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'Leave No Trace'

In "Leave No Trace," Thomasin Harcourt McKenzie, left, and Ben Foster play a daughter and father who've been living off the grid.

Here are some of the arts and cultural events coming up in the next week around Missoula.

Bare Bait's last dance of the season

(March 22-23)

This is your last chance to see a new piece by Missoula (and Montana's) only professional contemporary modern dance company. Director Joy French's "Dance | Words | Dance" is a series of vignettes that explore the similarities between literature and dance with a playful and inviting tone.

The show runs Friday-Saturday, March 22-23, at 8 p.m. in the Open Space Theatre in the basement of the PAR/TV Building. Tickets are $18 in advance or $22 the day of, or $15 for students. Go to barebaitdance.org.

Island MCT

(March 22-23)

Missoula Children's Theatre has a tropical-themed home show with "Once on This Island, Jr." The adaptation of "The Little Mermaid" with original music (i.e., not the Disney songs) and played on Broadway and won some awards. According to MCT, it "tells the story of Ti Moune, a peasant girl who is searching for her place in the world and willing to risk everything for love. Guided by the island gods, Ti Moune sets out on an amazing journey to be reunited with the boy that has her heart.”

The performances are at 7 p.m. Friday and 3 p.m. and 5 p.m. Saturday at the MCT Center for the Performing Arts. For tickets, call 406-728-7529, go to mctinc.org, or stop at the box office.

Kathy Howlett

An egg decorated with the Ukrainian pysanky technique by Kathy Howlett.

Egg-painting, Ukrainian-style

(Saturday, March 23)

Learn the tricks of the intricate Ukrainian art of pysanky, in which Easter eggs are decorated with beeswax designs and dye.

Gallery 709 at Montana Art and Framing currently has an exhibition of the eggs up by local artists Kathy Howlett, Judy Donovan, Bob Howlett, Barbara Morrison and Elizabeth Serviss. On Saturday, there will be a demonstration of the craft from 2-5 p.m. At 3 p.m., artist Sally Hickman will give a talk at 3 p.m. on her paintings, based on 30 years' worth of bird-watching in her yard. The gallery is located at 709 Ronan St. Call 406-541-7100 for more information.

Guided museum tour

Stephanie Frostad

"In the narrative tradition," says Stephanie Frostad, "most girls or women appear objectified, even if they're pretty, or innocent or whatever. I'm trying to show women more engaged ... ." The Missoula painter's exhibition, "The Evocative Moment," is on display at the Montana Museum of Art & Culture's Paxson Gallery.

(Wednesday, March 27)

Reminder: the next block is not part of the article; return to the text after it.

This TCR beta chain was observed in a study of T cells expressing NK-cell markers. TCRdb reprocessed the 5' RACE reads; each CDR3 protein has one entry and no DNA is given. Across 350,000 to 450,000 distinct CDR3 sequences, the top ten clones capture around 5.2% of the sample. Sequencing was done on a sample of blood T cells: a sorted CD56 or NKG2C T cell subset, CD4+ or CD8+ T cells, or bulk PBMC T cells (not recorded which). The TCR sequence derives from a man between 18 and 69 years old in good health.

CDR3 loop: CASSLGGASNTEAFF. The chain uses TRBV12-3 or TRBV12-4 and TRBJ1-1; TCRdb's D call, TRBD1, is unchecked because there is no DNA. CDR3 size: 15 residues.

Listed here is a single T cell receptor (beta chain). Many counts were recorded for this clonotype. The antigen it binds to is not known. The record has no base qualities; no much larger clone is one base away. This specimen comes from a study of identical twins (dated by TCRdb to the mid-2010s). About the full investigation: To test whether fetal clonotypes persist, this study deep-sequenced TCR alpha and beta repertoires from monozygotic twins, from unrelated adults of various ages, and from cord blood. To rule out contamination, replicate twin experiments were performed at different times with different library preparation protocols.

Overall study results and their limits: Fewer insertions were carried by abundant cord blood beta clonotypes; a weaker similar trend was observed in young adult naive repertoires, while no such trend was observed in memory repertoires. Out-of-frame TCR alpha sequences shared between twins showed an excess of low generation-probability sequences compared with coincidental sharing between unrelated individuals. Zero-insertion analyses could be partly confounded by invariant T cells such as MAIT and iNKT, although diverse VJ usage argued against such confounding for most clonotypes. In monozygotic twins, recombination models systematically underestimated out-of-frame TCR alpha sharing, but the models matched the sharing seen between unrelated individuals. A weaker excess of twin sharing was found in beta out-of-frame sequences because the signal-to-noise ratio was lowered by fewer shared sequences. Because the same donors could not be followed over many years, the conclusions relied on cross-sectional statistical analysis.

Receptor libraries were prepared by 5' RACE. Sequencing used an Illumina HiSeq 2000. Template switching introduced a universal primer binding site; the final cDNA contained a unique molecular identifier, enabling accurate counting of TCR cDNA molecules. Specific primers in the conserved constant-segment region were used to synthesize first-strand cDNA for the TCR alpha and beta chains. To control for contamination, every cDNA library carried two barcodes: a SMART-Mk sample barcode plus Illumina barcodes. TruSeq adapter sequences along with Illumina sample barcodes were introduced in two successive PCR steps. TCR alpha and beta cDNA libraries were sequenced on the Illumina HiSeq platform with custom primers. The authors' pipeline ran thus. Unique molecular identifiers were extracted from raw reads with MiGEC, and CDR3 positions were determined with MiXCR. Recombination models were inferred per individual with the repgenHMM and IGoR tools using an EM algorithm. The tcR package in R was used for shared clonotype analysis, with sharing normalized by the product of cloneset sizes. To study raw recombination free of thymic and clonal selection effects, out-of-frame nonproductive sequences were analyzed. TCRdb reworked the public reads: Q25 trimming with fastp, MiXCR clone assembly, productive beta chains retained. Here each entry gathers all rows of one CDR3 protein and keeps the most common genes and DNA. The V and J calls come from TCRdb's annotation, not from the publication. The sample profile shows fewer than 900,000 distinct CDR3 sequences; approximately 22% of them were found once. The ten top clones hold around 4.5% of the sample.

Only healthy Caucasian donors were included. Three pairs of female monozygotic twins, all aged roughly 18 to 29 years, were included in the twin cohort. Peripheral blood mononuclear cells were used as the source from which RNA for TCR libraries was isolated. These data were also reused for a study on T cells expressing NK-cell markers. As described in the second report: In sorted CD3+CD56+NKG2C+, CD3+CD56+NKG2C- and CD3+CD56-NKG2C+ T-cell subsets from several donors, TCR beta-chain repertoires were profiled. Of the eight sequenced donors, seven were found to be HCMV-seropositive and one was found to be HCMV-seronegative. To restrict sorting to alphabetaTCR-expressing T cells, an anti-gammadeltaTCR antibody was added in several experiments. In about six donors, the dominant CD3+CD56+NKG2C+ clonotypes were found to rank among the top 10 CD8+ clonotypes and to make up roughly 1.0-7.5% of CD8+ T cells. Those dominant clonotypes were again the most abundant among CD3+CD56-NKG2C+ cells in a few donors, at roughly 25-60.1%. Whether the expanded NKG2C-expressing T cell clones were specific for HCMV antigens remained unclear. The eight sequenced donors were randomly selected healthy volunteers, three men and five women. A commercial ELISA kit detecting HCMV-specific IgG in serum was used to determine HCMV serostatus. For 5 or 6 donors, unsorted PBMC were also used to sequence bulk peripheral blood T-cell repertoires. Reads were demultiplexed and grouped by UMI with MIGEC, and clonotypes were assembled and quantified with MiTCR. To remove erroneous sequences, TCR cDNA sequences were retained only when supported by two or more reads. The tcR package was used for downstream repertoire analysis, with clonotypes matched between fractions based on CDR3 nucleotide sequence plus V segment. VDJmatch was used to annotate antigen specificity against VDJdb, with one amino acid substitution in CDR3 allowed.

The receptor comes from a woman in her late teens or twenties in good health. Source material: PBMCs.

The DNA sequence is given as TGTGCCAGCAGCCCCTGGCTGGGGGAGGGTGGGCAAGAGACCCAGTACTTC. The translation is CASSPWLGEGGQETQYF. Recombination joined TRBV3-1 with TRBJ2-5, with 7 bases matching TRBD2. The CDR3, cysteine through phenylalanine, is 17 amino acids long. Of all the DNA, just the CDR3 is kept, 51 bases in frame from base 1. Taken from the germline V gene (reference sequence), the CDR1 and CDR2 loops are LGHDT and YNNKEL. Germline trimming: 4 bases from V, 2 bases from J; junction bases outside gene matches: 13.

Want to learn more about copper king William Clark and his art collection? Or more on how painter Stephanie Frostad thinks about storytelling on canvas? Head over to the PAR/TV Center, where the Montana Museum of Art and Culture will have guided tours for its current exhibitions: "The William A. Clark Collection: A Homecoming" and "Stephanie Frostad: The Evocative Moment." The talks will come courtesy of curator Jeremy Canwell and Frostad herself, along with the Art Associates of Missoula. The event is first-come, first-serve and attendance is limited. It starts at 10 a.m. Cost is $3.50. Call 549-0752 for more information.

'Leave No Trace'

(Thursday, March 28)

Back in 2010, Debra Granik directed "Winter's Bone," a careful adaptation of Daniel Woodrell's Ozark noir novel. With a tough teenage protagonist, it was the first major role for actress Jennifer Lawrence. With "Leave No Trace," Granik provides another showpiece for a young actress, in this case Thomasin Harcourt McKenzie. She plays Tom, a teenager who's been raised off the grid and in the woods by her father, Will (Ben Foster), a veteran suspicious of society broadly and most individuals, specifically. Society, too, is suspicious of him, and his living arrangements are deemed, well, illegal, by social services. The twist, if you care to read on, is that the two were happy with their minimalist-survivalist lifestyle. This is less like "The Room" and more like "The Road," a story about parenthood, adolesence and learning to let go of your child. Once removed into contemporary life, they struggle to adapt or find a way back to the way their were. McKenzie and Foster dominate much of the screen time, and both sensitively portray their characters' emotions without a lot of dialogue. Despite plenty of tension and drama, it's a quiet movie in which Granik lets scenes breathe of their own accord.

It's playing one night only at The Roxy Theater, at 7 p.m. Thursday, March 28, as the monthly pick from the Montana Film Festival.

Coming up

Darko's last Missoula show

(April 14-15)

081516 symphony2 kw.jpg

Conductor Darko Butorac leads the Missoula Symphony Orchestra at the 2016 Symphony in the Park, the free annual event held in Caras.

Darko Butorac will close out his run as music director and conductor of the Missoula Symphony in April. If you want tickets, you should probably buy them in advance. The program for April 14-15, titled "Last Best Place," has a line-up of composers who were inspired by the West. One is international (Dvořák) and the others are local to Missoula (Donald Johnston, Scott Billadeau and David Maslanka).

After the concert on Sunday the 15th, there's a special event, "Darko's Grand Finale," at the DoubleTree Hotel downtown with food, music and drinks. For ticket information for the concert or the send-off, go to missoulasymphony.org, call 406-721-3194, or stop by the office at 320 E. Main St.

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